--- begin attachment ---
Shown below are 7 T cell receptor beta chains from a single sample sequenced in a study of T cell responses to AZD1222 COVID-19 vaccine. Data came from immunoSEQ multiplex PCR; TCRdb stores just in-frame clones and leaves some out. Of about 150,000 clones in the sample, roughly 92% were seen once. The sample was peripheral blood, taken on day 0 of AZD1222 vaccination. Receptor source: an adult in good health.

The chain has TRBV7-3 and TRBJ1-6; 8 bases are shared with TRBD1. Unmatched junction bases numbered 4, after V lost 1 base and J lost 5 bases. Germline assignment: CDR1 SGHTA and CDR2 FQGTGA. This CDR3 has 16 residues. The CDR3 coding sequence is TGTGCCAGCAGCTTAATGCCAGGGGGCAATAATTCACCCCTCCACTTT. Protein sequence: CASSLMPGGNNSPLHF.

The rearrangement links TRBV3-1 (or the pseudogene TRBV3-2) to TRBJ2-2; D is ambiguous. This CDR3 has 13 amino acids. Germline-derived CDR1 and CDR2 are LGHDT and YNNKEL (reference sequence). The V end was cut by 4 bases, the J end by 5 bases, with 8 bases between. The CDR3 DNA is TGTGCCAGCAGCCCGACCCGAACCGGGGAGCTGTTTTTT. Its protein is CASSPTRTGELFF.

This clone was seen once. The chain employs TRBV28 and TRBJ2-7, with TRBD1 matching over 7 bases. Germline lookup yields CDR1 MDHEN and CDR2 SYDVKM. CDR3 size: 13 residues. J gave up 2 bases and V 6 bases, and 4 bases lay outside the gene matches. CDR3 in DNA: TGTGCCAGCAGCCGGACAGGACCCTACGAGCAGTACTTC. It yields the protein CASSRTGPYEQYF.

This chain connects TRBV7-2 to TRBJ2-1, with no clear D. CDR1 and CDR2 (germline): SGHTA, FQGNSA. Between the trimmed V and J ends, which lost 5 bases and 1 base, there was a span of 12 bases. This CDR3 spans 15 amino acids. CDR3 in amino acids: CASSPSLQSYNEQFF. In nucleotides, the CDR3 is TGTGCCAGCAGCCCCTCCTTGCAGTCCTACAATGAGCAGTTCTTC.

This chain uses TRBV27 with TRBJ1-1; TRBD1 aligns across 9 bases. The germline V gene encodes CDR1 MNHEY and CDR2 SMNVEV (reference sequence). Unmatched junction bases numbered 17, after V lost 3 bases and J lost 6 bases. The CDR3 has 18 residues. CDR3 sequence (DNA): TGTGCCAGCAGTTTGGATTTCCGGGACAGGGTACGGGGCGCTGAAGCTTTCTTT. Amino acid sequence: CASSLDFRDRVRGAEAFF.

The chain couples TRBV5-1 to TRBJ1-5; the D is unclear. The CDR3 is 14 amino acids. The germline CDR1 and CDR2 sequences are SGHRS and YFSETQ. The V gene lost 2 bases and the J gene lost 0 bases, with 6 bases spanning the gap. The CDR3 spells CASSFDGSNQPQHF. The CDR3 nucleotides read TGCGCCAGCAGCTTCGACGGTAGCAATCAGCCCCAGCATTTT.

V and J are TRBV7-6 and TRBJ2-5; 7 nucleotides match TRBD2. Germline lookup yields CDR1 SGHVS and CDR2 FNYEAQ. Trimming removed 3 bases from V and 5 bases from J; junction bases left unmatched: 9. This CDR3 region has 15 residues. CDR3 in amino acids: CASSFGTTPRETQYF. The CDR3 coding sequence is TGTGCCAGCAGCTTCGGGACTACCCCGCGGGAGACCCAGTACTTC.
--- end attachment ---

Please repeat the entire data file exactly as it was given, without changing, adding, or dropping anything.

Shown below are 7 T cell receptor beta chains from a single sample sequenced in a study of T cell responses to AZD1222 COVID-19 vaccine. Data came from immunoSEQ multiplex PCR; TCRdb stores just in-frame clones and leaves some out. Of about 150,000 clones in the sample, roughly 92% were seen once. The sample was peripheral blood, taken on day 0 of AZD1222 vaccination. Receptor source: an adult in good health.

The chain has TRBV7-3 and TRBJ1-6; 8 bases are shared with TRBD1. Unmatched junction bases numbered 4, after V lost 1 base and J lost 5 bases. Germline assignment: CDR1 SGHTA and CDR2 FQGTGA. This CDR3 has 16 residues. The CDR3 coding sequence is TGTGCCAGCAGCTTAATGCCAGGGGGCAATAATTCACCCCTCCACTTT. Protein sequence: CASSLMPGGNNSPLHF.

The rearrangement links TRBV3-1 (or the pseudogene TRBV3-2) to TRBJ2-2; D is ambiguous. This CDR3 has 13 amino acids. Germline-derived CDR1 and CDR2 are LGHDT and YNNKEL (reference sequence). The V end was cut by 4 bases, the J end by 5 bases, with 8 bases between. The CDR3 DNA is TGTGCCAGCAGCCCGACCCGAACCGGGGAGCTGTTTTTT. Its protein is CASSPTRTGELFF.

This clone was seen once. The chain employs TRBV28 and TRBJ2-7, with TRBD1 matching over 7 bases. Germline lookup yields CDR1 MDHEN and CDR2 SYDVKM. CDR3 size: 13 residues. J gave up 2 bases and V 6 bases, and 4 bases lay outside the gene matches. CDR3 in DNA: TGTGCCAGCAGCCGGACAGGACCCTACGAGCAGTACTTC. It yields the protein CASSRTGPYEQYF.

This chain connects TRBV7-2 to TRBJ2-1, with no clear D. CDR1 and CDR2 (germline): SGHTA, FQGNSA. Between the trimmed V and J ends, which lost 5 bases and 1 base, there was a span of 12 bases. This CDR3 spans 15 amino acids. CDR3 in amino acids: CASSPSLQSYNEQFF. In nucleotides, the CDR3 is TGTGCCAGCAGCCCCTCCTTGCAGTCCTACAATGAGCAGTTCTTC.

This chain uses TRBV27 with TRBJ1-1; TRBD1 aligns across 9 bases. The germline V gene encodes CDR1 MNHEY and CDR2 SMNVEV (reference sequence). Unmatched junction bases numbered 17, after V lost 3 bases and J lost 6 bases. The CDR3 has 18 residues. CDR3 sequence (DNA): TGTGCCAGCAGTTTGGATTTCCGGGACAGGGTACGGGGCGCTGAAGCTTTCTTT. Amino acid sequence: CASSLDFRDRVRGAEAFF.

The chain couples TRBV5-1 to TRBJ1-5; the D is unclear. The CDR3 is 14 amino acids. The germline CDR1 and CDR2 sequences are SGHRS and YFSETQ. The V gene lost 2 bases and the J gene lost 0 bases, with 6 bases spanning the gap. The CDR3 spells CASSFDGSNQPQHF. The CDR3 nucleotides read TGCGCCAGCAGCTTCGACGGTAGCAATCAGCCCCAGCATTTT.

V and J are TRBV7-6 and TRBJ2-5; 7 nucleotides match TRBD2. Germline lookup yields CDR1 SGHVS and CDR2 FNYEAQ. Trimming removed 3 bases from V and 5 bases from J; junction bases left unmatched: 9. This CDR3 region has 15 residues. CDR3 in amino acids: CASSFGTTPRETQYF. The CDR3 coding sequence is TGTGCCAGCAGCTTCGGGACTACCCCGCGGGAGACCCAGTACTTC.